Last week I was in lovely New Ulm, Minn., presenting to a small group on Facebook advertising. You can find the full deck here, if you’re interested.
As I prepped for this presentation, I was refreshing myself with a few clients I’ve worked with in the last 2-3 years, and the Facebook ad campaigns associated with those clients.
One thing they all had in common: Building the SIZE of their Facebook community by acquiring “Page Likes.”
But, then I got to thinking. Does the Page Like even matter anymore?
And I came to the (somewhat) surprising conclusion: No, it doesn’t.
Here’s the thinking.
In the “old” days of Facebook, your approach usually looked something like this:
* Build your page by acquiring “page likes”–typically you’d have to pay for these through Facebook advertising.
* Since organic reach hadn’t completely plummeted, you could post content and those existing fans (the ones you attracted via FB ads) would see that content.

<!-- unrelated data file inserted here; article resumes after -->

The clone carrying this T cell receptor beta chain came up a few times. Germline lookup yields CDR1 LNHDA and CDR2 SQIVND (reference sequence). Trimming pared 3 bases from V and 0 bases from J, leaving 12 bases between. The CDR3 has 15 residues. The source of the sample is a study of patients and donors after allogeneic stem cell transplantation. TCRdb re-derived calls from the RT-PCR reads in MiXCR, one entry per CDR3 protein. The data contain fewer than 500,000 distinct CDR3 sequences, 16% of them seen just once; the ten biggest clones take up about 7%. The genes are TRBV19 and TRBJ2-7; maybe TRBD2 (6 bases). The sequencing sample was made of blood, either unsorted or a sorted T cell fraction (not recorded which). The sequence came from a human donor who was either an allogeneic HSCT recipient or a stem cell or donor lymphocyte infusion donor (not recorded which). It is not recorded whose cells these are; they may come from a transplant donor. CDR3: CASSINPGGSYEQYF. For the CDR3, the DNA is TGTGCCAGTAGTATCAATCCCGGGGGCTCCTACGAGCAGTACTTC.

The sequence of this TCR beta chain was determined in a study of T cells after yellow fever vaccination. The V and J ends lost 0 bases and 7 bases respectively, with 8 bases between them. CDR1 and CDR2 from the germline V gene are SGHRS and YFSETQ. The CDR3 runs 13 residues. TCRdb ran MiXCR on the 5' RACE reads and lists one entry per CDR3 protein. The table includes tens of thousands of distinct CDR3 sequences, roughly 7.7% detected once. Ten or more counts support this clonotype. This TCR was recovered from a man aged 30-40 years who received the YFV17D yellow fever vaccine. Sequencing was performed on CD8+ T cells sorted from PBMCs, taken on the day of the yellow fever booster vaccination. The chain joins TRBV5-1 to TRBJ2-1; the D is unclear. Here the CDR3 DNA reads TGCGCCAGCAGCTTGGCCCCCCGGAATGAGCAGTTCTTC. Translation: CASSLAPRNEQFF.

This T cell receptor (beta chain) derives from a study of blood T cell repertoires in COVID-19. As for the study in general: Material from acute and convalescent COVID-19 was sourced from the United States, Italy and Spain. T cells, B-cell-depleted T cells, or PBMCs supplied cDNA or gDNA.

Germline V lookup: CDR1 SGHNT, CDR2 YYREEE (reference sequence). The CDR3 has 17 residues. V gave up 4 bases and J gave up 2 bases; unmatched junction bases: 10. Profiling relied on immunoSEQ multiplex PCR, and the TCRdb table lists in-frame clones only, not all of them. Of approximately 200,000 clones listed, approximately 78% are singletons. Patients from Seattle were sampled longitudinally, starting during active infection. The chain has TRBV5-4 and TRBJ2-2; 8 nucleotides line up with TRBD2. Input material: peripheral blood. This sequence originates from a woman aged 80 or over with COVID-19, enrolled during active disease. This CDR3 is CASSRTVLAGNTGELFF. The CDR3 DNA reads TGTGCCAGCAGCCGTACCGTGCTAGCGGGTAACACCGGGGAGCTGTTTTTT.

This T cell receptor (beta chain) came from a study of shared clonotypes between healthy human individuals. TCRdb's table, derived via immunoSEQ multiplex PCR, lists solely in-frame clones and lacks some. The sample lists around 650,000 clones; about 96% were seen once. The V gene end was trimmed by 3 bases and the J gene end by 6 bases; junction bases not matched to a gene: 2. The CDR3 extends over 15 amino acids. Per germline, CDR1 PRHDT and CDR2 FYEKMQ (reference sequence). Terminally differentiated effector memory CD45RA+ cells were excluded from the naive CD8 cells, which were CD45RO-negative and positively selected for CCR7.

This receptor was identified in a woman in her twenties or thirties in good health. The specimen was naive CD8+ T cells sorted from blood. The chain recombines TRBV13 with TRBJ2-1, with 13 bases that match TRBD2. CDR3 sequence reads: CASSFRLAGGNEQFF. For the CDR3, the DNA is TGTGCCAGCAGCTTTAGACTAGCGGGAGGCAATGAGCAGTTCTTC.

* And, if there was a post you really wanted ALL your existing fans to see, you amplified it with a little promoted post.
That strategy worked. I saw it work first-hand with a few different clients.
But then, Facebook started changing the rules.
First, organic reach started to plummet.
Then, you started seeing more brands paying to promote content. Some even went as far as to say Facebook was now ONLY an advertising platform (and you know what, they’re RIGHT!).
At the same time, Facebook expanded its ad options, so you could promote posts to fans outside your existing fans.
So, rules kinda changed. Landscape changed.
And now, I would argue, the Facebook Page Like is dead.
You don’t need it anymore. It’s a complete vanity metric. And, some could argue it’s been a vanity metric for a while now.
Let me walk you through my thinking.
Let’s say you’re a midsized business with a page of 30,000 page likes. Not a huge community, but not a small one either.
Let’s say your goals with Facebook are to raise awareness for your brand and to drive traffic to your corporate web site (fairly common goals, I would say).